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As many solutions as there are points in the domain.

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infinate

Q: How many solutions does an equation have when you isolate the variable and it equals constant?

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segregation or apartheid

By using algebra. You have to isolate the variable and use the constants to find the varaible.

divide by 51

n - 8 = 5 n = 13

-- You select an operation. -- You apply the same operation to each side of the equation. -- You keep doing both steps until the equation says (the variable) = (the value of the variable)

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it depends. if (for example) y=x2 then there are an infinite amount of answers. if there is an equation like: If (variable X)= (variable Y) + 5 and if X=5, what is Y? then there is only one answer. check an algebra book, it can give you a more detailed answer.

When you solve a one-variable equation, your goal is to isolate the variable.To isolate the variable means to make it be alone on one side of the equals sign.In the equation shown here, you can isolate the variable by subtracting 9 from both sides of the equation and simplifying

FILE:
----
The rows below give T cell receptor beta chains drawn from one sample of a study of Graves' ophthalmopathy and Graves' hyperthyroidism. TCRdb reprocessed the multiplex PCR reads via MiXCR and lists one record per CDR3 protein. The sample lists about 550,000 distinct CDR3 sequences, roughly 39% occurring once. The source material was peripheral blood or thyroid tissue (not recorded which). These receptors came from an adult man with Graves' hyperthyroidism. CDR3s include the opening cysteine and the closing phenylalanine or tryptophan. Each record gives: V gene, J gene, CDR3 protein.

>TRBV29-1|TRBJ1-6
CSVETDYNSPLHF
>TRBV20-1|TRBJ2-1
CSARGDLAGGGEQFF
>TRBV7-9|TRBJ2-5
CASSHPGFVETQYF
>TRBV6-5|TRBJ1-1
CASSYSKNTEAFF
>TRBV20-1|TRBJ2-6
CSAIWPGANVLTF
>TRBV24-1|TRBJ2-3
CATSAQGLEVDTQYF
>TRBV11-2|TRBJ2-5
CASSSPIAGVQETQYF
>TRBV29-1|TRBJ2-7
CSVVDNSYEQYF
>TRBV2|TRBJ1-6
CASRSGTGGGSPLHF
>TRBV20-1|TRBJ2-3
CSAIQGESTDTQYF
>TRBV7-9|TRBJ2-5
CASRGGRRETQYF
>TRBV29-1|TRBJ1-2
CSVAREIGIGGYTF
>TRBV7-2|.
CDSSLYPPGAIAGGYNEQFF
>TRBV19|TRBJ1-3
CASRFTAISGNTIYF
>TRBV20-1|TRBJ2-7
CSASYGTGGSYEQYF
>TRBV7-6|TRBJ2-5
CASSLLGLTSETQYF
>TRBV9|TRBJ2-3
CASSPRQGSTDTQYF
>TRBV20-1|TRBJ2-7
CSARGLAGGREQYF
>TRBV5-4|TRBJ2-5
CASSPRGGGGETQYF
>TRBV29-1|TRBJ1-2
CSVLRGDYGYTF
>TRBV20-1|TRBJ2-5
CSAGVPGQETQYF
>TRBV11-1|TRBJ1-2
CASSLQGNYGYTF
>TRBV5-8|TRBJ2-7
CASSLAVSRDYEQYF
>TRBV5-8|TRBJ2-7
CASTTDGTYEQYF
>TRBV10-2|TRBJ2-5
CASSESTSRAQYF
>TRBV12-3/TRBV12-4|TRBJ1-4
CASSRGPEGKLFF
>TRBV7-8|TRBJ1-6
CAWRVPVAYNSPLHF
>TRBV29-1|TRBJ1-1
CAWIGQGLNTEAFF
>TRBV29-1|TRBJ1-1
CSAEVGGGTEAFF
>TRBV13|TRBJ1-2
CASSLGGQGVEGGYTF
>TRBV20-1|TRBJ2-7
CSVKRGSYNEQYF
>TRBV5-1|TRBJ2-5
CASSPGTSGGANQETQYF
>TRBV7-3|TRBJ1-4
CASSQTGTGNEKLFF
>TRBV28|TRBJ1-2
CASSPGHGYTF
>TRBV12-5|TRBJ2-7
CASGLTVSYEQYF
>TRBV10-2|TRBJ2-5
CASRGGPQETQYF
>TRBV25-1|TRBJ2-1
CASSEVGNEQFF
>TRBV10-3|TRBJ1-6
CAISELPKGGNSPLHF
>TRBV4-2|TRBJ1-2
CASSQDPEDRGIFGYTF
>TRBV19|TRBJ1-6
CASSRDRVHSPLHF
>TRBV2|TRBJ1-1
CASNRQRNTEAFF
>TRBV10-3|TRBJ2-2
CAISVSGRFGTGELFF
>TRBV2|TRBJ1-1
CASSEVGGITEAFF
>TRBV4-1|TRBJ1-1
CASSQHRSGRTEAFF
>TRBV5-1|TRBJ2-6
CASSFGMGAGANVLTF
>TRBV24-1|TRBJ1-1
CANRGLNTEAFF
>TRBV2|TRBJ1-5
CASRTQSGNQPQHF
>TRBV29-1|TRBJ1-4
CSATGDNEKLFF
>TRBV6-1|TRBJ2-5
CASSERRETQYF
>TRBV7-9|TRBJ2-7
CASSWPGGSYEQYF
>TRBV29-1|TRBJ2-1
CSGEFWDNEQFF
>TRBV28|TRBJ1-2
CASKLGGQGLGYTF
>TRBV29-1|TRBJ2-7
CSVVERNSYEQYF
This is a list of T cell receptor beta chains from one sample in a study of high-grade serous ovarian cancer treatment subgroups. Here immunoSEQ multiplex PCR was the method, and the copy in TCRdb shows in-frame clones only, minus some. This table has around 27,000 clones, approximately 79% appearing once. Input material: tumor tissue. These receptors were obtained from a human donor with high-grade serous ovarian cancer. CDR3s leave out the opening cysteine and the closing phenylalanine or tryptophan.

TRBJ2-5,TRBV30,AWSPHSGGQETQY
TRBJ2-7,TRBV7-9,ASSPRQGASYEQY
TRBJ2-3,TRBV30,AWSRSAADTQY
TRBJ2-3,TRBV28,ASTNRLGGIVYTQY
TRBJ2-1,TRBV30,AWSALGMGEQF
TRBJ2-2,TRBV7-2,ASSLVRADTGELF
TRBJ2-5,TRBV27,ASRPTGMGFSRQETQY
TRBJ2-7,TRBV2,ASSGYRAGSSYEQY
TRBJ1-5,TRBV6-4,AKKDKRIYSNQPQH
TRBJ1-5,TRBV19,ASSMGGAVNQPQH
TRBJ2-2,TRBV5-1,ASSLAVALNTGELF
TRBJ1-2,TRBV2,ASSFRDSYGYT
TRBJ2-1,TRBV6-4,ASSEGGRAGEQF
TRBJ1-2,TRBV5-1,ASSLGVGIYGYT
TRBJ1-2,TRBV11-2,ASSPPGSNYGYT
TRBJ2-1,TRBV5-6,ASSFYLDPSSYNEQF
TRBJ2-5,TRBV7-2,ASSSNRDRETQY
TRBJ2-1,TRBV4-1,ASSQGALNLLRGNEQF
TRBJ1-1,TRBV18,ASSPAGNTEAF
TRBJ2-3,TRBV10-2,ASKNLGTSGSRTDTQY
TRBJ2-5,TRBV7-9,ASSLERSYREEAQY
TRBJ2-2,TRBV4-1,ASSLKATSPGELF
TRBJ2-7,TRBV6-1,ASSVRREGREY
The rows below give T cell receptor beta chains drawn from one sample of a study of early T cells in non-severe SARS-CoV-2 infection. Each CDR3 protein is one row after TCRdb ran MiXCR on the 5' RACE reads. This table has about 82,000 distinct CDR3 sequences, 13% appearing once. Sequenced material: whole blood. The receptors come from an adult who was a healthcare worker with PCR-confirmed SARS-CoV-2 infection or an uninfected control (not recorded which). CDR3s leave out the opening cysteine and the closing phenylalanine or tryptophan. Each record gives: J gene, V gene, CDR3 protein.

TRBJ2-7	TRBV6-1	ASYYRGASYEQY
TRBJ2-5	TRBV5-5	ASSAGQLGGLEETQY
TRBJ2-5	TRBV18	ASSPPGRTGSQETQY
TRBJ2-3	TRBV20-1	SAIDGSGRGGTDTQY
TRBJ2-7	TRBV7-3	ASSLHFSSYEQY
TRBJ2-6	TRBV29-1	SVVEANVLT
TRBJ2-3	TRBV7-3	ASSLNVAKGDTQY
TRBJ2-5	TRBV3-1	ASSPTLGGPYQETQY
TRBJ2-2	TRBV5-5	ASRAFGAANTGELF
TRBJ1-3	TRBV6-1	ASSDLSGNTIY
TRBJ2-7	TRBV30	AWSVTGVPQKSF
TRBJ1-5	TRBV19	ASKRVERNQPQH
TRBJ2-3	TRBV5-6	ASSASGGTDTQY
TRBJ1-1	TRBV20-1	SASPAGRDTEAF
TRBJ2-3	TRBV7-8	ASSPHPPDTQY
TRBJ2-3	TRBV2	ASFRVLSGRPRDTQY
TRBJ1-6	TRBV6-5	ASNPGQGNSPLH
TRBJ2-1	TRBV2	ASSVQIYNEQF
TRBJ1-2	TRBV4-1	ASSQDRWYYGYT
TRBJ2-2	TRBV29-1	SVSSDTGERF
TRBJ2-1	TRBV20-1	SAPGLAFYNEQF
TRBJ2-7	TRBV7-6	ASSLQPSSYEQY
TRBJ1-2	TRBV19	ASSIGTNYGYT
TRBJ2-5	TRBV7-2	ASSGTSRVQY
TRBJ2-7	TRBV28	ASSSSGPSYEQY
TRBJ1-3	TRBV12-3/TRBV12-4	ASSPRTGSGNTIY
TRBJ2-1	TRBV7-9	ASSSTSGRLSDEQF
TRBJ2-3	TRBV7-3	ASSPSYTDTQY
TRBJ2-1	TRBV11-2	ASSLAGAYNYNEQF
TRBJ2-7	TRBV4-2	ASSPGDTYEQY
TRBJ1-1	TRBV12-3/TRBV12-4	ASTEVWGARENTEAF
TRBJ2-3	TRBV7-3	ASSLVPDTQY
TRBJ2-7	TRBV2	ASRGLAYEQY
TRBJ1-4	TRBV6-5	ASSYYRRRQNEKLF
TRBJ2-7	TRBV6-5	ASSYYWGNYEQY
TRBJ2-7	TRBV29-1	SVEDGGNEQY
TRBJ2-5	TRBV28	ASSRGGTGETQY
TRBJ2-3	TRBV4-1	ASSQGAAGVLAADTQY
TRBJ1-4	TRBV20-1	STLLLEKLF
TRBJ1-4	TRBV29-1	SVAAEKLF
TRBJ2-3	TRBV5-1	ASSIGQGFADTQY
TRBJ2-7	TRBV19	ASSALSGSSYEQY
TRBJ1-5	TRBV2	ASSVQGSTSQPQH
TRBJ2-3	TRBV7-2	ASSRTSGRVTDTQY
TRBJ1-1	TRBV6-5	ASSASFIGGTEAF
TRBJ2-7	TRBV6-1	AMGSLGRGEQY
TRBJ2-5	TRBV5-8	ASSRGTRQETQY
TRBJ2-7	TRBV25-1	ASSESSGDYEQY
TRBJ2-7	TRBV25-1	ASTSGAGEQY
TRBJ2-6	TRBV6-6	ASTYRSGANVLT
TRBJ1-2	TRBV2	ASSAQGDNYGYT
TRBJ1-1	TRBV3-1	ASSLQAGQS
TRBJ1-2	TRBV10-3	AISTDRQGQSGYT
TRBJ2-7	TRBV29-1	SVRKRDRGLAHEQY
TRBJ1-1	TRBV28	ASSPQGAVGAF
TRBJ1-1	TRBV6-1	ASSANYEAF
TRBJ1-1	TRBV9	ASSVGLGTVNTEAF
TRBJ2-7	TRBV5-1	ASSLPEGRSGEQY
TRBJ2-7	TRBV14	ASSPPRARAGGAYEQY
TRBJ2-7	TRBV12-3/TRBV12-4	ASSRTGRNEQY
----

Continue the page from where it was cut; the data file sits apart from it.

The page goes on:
Isolating a single variable in terms of the rest of the equation provides a solution to that variable. That is, if you know the equation that equals the variable, then you can figure out its value.

segregation or apartheid

By using algebra. You have to isolate the variable and use the constants to find the varaible.

To isolate a variable, you need to perform inverse operations to the ones applied to the variable. This involves moving constants to the other side of the equation, and then using operations like addition, subtraction, multiplication, or division to isolate the variable on one side of the equation.

In an experiment, the variable that is held constant is called the control variable. This variable is not changed or manipulated during the experiment in order to isolate the effect of the independent variable on the dependent variable.

Control Variable

squared

Division

It often helps to isolate the radical, and then square both sides. Beware of extraneous solutions - the new equation may have solutions that are not part of the solutions of the original equation, so you definitely need to check any purported solutions with the original equation.

You isolate variables in math because the point of an equation is to solve for the variables. By isolating the variables you have learned what that variable stands for and thus solved the equation.